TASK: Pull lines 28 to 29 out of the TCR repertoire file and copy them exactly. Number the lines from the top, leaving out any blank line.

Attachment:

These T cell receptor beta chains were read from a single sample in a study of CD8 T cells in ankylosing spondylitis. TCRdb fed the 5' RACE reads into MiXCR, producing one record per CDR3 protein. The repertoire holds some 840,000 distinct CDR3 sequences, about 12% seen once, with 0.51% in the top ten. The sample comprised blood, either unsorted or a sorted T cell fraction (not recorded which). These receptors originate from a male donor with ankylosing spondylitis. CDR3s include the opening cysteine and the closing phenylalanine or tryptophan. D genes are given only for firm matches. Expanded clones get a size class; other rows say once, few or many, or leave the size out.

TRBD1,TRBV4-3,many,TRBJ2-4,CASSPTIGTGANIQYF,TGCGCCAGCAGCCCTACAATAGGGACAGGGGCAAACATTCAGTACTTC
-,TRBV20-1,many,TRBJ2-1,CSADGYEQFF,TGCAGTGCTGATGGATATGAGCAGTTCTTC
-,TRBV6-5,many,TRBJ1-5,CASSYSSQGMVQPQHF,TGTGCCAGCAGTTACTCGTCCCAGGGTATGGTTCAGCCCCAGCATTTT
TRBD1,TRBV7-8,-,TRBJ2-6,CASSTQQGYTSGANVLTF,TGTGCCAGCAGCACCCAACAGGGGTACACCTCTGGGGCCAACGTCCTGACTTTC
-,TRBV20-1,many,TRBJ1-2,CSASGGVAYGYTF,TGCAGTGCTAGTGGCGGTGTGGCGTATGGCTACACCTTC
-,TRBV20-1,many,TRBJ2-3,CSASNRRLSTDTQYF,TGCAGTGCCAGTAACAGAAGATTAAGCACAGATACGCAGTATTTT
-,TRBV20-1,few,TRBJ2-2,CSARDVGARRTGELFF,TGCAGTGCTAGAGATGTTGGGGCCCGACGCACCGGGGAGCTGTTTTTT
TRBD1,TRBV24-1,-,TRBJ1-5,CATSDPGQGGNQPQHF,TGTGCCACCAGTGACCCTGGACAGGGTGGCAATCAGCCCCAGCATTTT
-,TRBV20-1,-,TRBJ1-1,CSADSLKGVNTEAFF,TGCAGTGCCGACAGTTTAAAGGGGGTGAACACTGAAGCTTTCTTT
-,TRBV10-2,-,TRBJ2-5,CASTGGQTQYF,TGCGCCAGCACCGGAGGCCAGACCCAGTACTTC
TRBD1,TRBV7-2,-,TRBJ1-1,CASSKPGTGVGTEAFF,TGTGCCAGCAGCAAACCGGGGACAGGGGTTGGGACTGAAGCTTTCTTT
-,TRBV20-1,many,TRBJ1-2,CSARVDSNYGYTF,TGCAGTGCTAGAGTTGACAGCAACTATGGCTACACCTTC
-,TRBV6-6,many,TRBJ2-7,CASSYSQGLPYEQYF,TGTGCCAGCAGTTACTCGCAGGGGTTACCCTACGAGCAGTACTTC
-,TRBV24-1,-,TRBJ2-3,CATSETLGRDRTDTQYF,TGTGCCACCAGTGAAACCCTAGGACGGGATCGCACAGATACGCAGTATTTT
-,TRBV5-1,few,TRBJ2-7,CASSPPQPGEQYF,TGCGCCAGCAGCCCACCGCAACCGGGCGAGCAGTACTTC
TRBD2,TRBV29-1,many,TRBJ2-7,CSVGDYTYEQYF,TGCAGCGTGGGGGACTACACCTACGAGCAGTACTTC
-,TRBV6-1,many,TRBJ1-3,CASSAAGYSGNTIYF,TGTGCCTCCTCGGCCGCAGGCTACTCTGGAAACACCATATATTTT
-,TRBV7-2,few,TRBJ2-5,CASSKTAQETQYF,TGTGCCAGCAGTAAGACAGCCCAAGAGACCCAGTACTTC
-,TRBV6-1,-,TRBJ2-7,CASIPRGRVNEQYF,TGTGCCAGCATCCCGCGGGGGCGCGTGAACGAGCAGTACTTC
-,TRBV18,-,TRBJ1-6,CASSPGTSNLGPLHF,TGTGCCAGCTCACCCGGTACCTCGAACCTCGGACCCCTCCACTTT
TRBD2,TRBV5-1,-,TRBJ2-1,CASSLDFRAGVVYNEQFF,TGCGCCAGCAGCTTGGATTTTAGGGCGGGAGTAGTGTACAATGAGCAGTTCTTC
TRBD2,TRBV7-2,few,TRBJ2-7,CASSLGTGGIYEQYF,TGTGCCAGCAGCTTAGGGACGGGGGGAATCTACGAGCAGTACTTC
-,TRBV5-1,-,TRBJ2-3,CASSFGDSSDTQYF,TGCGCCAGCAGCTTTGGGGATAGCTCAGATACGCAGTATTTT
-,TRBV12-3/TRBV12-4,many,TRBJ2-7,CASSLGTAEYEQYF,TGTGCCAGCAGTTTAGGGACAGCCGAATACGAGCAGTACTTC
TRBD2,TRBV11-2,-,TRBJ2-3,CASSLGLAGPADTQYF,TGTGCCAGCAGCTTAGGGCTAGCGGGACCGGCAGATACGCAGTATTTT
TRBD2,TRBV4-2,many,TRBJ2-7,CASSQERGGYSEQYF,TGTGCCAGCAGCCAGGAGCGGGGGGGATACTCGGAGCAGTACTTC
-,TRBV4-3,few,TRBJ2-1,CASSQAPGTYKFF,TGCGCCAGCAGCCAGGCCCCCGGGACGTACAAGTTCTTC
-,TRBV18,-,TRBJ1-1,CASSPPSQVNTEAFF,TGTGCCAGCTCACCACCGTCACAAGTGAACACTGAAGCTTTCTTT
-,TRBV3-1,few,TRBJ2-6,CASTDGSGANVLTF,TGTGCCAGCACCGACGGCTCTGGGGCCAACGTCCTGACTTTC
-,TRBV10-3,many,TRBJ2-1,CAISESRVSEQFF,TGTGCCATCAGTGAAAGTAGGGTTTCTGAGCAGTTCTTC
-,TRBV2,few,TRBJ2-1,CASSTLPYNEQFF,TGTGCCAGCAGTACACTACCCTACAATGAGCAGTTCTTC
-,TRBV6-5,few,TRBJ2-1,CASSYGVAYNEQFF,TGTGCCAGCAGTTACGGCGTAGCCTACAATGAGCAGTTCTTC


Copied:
-,TRBV4-3,few,TRBJ2-1,CASSQAPGTYKFF,TGCGCCAGCAGCCAGGCCCCCGGGACGTACAAGTTCTTC
-,TRBV18,-,TRBJ1-1,CASSPPSQVNTEAFF,TGTGCCAGCTCACCACCGTCACAAGTGAACACTGAAGCTTTCTTT